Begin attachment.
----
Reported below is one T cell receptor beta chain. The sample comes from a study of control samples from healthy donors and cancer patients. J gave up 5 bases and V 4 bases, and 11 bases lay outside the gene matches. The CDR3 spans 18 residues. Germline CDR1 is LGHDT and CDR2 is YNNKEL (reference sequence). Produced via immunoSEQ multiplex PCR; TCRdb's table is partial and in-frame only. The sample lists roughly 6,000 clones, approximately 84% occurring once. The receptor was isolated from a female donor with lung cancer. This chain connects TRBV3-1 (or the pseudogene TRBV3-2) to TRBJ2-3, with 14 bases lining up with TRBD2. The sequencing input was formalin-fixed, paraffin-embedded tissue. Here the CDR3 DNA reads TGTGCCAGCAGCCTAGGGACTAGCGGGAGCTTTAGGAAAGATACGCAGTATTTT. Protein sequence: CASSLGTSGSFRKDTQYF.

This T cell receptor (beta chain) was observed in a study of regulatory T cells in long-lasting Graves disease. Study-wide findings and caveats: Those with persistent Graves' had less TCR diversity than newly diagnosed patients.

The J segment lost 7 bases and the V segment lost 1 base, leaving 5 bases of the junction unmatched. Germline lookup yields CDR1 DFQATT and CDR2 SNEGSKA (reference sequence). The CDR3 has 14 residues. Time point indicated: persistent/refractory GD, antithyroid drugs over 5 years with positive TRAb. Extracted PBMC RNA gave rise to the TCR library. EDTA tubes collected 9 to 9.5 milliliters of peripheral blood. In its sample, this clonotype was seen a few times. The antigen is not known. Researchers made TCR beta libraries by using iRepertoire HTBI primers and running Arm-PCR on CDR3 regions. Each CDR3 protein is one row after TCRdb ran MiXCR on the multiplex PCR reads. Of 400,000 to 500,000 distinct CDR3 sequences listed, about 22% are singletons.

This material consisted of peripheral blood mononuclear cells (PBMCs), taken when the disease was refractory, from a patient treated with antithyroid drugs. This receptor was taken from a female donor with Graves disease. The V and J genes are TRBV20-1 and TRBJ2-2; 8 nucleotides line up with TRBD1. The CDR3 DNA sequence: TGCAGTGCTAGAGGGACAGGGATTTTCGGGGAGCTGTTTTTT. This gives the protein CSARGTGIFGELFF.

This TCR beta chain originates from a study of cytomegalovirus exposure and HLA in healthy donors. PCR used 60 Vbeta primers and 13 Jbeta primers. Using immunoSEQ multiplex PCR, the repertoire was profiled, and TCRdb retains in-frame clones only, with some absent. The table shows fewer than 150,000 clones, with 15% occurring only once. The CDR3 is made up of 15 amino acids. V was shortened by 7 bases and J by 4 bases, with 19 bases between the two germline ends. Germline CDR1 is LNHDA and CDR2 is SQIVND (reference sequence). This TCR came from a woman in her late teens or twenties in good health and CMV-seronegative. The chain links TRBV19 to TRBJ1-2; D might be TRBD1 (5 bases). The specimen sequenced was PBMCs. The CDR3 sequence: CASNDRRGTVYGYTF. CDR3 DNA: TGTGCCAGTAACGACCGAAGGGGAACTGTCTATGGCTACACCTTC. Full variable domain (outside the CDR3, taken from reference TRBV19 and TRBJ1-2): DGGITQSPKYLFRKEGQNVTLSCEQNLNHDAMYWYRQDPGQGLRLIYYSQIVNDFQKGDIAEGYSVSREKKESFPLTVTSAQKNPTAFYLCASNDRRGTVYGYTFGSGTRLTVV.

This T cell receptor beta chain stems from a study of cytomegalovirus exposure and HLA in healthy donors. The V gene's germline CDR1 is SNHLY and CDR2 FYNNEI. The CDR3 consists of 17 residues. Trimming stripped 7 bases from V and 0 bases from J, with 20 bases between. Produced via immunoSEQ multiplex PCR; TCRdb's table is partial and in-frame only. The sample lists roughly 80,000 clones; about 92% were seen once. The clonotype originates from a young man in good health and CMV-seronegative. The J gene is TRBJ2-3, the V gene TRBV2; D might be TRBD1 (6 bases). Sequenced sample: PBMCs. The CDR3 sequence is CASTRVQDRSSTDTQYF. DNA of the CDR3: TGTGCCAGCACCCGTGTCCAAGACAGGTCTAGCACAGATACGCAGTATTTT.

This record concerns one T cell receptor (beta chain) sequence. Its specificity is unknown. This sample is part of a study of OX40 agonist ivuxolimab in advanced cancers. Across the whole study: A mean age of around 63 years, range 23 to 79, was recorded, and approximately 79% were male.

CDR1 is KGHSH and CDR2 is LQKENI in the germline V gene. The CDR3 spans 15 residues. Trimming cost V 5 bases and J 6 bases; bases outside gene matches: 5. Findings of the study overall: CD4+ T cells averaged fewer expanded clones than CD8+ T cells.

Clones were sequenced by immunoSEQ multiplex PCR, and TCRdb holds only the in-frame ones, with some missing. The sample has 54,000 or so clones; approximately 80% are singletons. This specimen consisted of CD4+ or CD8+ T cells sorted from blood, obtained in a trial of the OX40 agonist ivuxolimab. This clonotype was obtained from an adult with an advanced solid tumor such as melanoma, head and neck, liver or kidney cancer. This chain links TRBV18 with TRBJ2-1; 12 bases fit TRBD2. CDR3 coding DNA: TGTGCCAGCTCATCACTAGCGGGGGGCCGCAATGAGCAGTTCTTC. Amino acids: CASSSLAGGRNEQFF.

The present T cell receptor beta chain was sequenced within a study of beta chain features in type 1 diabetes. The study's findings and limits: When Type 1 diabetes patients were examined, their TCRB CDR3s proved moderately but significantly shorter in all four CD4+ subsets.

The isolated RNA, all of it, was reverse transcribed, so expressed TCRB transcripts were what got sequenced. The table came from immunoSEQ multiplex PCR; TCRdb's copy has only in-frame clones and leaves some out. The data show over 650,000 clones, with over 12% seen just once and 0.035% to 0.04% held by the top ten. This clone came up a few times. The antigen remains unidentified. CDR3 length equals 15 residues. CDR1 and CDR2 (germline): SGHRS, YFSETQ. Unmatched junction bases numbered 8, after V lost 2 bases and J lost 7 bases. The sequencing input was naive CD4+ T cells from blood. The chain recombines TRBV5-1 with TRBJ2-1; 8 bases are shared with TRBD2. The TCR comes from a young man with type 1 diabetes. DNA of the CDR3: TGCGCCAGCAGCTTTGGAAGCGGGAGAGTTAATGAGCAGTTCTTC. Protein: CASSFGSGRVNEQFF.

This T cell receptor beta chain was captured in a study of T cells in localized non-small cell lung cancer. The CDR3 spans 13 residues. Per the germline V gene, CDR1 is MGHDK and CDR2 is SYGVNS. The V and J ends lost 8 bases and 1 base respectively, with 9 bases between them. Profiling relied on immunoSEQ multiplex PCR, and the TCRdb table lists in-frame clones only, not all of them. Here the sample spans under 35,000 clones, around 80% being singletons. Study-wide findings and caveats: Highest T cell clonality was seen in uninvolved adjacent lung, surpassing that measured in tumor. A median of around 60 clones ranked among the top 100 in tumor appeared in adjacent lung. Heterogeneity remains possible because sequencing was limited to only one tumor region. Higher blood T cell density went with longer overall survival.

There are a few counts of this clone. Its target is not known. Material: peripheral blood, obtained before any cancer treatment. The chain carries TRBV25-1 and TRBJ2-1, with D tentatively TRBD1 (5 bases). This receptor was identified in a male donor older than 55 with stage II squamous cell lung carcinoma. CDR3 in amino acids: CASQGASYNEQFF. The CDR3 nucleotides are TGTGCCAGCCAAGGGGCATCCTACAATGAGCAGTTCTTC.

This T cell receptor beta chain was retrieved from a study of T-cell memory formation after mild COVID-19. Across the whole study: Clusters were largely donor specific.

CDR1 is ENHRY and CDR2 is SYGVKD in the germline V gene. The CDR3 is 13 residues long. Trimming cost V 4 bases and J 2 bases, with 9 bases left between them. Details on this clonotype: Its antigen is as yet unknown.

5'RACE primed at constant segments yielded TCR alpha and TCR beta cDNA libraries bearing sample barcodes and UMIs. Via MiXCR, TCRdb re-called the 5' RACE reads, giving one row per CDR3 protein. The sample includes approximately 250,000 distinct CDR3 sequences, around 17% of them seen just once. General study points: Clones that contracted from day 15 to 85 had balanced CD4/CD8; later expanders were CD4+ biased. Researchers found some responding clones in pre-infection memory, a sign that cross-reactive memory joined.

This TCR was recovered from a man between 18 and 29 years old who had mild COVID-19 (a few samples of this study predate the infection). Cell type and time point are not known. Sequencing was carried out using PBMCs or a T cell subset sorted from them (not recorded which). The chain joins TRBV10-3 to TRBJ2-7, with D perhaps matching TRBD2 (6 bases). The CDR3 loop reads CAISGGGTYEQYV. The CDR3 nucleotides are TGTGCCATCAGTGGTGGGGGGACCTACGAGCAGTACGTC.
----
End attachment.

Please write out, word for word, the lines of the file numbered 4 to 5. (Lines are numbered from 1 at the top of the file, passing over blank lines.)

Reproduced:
This material consisted of peripheral blood mononuclear cells (PBMCs), taken when the disease was refractory, from a patient treated with antithyroid drugs. This receptor was taken from a female donor with Graves disease. The V and J genes are TRBV20-1 and TRBJ2-2; 8 nucleotides line up with TRBD1. The CDR3 DNA sequence: TGCAGTGCTAGAGGGACAGGGATTTTCGGGGAGCTGTTTTTT. This gives the protein CSARGTGIFGELFF.

This TCR beta chain originates from a study of cytomegalovirus exposure and HLA in healthy donors. PCR used 60 Vbeta primers and 13 Jbeta primers. Using immunoSEQ multiplex PCR, the repertoire was profiled, and TCRdb retains in-frame clones only, with some absent. The table shows fewer than 150,000 clones, with 15% occurring only once. The CDR3 is made up of 15 amino acids. V was shortened by 7 bases and J by 4 bases, with 19 bases between the two germline ends. Germline CDR1 is LNHDA and CDR2 is SQIVND (reference sequence). This TCR came from a woman in her late teens or twenties in good health and CMV-seronegative. The chain links TRBV19 to TRBJ1-2; D might be TRBD1 (5 bases). The specimen sequenced was PBMCs. The CDR3 sequence: CASNDRRGTVYGYTF. CDR3 DNA: TGTGCCAGTAACGACCGAAGGGGAACTGTCTATGGCTACACCTTC. Full variable domain (outside the CDR3, taken from reference TRBV19 and TRBJ1-2): DGGITQSPKYLFRKEGQNVTLSCEQNLNHDAMYWYRQDPGQGLRLIYYSQIVNDFQKGDIAEGYSVSREKKESFPLTVTSAQKNPTAFYLCASNDRRGTVYGYTFGSGTRLTVV.